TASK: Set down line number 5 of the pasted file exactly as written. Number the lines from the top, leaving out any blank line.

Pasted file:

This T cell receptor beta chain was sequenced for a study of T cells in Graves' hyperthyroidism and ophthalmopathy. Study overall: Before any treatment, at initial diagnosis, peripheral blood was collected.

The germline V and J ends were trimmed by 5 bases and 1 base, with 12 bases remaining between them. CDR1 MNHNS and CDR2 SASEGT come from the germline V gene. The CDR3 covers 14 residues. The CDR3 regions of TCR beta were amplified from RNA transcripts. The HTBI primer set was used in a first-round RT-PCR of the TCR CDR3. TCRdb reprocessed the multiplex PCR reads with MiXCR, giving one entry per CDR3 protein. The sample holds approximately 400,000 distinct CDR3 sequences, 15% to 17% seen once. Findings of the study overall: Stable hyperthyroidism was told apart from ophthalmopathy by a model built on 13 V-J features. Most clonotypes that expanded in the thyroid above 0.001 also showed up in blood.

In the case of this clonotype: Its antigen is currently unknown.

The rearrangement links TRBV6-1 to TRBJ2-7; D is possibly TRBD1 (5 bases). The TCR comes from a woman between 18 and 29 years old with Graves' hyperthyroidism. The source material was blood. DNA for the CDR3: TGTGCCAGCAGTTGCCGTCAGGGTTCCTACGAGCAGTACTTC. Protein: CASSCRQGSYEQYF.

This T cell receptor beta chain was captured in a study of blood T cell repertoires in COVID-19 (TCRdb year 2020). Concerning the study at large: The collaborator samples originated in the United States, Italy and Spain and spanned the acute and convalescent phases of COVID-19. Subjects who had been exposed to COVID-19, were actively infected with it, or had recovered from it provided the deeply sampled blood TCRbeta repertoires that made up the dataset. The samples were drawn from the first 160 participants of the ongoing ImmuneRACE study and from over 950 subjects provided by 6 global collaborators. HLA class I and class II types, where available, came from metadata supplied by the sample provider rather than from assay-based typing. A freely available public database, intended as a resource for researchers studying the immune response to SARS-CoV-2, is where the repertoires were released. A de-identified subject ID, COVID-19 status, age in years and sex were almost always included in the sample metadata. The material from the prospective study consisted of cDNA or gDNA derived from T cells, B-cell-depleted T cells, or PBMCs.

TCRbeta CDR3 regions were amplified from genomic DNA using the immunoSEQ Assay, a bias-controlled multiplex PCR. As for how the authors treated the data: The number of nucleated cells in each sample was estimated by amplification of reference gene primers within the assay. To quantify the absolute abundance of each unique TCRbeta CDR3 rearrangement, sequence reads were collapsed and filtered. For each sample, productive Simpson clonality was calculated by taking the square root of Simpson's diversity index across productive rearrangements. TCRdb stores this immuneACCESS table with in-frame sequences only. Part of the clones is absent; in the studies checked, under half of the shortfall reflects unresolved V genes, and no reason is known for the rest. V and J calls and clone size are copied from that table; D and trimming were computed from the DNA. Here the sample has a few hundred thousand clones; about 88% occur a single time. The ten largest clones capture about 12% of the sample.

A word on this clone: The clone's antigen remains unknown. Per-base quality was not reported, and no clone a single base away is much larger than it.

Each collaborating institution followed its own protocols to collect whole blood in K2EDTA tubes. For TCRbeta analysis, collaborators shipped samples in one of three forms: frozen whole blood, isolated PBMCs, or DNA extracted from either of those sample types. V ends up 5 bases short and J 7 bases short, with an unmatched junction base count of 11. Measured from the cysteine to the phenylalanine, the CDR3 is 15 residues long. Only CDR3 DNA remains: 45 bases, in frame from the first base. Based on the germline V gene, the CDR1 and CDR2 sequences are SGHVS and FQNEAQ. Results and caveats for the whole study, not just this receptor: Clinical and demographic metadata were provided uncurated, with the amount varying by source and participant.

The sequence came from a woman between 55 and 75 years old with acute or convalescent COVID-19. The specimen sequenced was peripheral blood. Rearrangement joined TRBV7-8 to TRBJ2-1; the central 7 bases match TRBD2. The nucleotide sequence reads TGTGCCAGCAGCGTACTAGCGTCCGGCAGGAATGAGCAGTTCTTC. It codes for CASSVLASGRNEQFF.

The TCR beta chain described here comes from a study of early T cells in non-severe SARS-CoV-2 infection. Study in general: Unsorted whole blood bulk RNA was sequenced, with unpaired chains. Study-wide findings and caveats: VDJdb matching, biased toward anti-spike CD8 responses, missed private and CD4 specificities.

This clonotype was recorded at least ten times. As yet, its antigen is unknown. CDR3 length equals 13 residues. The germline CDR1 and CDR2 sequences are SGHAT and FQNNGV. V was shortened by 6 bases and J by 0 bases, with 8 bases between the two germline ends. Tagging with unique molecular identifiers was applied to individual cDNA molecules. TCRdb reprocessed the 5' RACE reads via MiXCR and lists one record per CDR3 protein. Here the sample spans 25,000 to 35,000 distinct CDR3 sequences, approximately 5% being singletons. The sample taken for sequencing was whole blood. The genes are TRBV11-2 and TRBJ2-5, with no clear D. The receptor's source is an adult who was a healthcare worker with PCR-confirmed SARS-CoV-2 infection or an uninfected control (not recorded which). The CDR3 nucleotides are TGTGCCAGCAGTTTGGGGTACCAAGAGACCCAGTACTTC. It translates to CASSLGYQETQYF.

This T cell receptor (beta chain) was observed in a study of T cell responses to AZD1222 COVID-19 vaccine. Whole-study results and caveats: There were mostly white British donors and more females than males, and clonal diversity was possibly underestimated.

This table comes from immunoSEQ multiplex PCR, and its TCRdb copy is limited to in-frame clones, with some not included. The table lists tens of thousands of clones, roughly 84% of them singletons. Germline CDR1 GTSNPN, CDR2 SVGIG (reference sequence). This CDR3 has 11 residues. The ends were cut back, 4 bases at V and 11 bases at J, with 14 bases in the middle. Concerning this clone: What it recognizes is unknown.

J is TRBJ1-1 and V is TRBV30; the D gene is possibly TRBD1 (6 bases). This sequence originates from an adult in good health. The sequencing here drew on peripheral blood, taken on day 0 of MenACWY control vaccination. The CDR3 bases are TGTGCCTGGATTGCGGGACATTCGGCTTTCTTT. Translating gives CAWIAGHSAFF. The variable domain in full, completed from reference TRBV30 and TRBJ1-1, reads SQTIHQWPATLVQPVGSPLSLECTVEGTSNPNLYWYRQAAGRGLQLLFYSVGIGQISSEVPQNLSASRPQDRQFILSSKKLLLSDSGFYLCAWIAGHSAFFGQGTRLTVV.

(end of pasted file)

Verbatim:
This T cell receptor beta chain was captured in a study of blood T cell repertoires in COVID-19 (TCRdb year 2020). Concerning the study at large: The collaborator samples originated in the United States, Italy and Spain and spanned the acute and convalescent phases of COVID-19. Subjects who had been exposed to COVID-19, were actively infected with it, or had recovered from it provided the deeply sampled blood TCRbeta repertoires that made up the dataset. The samples were drawn from the first 160 participants of the ongoing ImmuneRACE study and from over 950 subjects provided by 6 global collaborators. HLA class I and class II types, where available, came from metadata supplied by the sample provider rather than from assay-based typing. A freely available public database, intended as a resource for researchers studying the immune response to SARS-CoV-2, is where the repertoires were released. A de-identified subject ID, COVID-19 status, age in years and sex were almost always included in the sample metadata. The material from the prospective study consisted of cDNA or gDNA derived from T cells, B-cell-depleted T cells, or PBMCs.